Smartphones are becoming ever more powerful, but all that power is stuck in a pretty confined space generating quite a lot of heat.
Overheating phones aren't a huge problem right now, but most of us have probably experienced times when our handsets have got uncomfortably hot, which can be bad for the components as well as making them less pleasant to hold..
Conventionally conductive sheets of metal or graphite are used to manage heat in phones, but according to Fujitsu they've reached their limit, so a better solution is needed, especially amid concerns that the new Snapdragon 810 is prone to overheating.
Time to cool down
Thankfully Fujitsu has also provided an answer in the form of a 'loop heat pipe', which is a tiny device full of liquid coolant. The coolant is evaporated by the heat and the energy required to do that is in turn taken away from the heat source, cooling your smartphone down.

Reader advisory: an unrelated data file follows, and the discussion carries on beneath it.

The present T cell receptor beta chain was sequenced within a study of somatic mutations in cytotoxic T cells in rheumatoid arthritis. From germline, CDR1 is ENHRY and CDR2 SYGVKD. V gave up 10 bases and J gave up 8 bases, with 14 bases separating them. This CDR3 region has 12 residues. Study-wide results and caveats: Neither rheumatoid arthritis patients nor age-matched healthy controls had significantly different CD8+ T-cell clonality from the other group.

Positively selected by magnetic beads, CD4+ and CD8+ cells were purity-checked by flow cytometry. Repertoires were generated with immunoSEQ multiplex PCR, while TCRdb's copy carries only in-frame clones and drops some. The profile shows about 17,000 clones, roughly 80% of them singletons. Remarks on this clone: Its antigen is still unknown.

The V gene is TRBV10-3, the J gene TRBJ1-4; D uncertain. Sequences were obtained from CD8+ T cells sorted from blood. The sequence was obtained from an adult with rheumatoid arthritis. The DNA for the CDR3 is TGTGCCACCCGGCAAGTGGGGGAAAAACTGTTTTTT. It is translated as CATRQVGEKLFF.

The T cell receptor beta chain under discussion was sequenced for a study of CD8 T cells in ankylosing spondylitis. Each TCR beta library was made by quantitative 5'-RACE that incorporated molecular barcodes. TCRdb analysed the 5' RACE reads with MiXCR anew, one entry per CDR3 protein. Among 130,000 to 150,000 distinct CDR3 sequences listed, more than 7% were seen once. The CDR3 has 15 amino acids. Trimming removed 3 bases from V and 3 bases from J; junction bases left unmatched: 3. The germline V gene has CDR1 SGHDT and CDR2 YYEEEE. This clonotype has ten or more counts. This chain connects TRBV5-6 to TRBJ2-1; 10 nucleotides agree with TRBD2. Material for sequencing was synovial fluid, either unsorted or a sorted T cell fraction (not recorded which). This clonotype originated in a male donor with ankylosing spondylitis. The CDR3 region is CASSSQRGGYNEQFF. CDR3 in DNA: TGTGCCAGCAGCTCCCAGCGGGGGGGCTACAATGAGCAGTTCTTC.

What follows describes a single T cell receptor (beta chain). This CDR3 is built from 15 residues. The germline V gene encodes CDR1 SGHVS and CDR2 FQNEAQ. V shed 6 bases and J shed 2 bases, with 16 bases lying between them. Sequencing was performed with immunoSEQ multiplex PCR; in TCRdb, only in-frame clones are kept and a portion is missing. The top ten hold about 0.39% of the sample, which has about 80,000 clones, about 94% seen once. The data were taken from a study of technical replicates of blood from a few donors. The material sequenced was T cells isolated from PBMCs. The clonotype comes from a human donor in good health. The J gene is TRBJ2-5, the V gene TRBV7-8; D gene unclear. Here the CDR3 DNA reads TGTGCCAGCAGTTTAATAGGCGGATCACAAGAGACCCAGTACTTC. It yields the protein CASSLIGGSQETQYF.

As the heat from the heat source powers the system it also doesn't increase overall energy consumption, so it shouldn't affect battery life.
It sounds pretty good. Of course manufacturers will have to implement it into their devices first, so you can't make use of it on any current phones, but most current handsets manage to stay cool for the most part.
As smartphones become increasingly powerful though this or something like it could become a vital component. In fact, based on Fujitsu's current plans, you can expect to start finding 'loop heat pipes' in handsets from 2017.
- Fujitsu is working on iris-scanning technology too.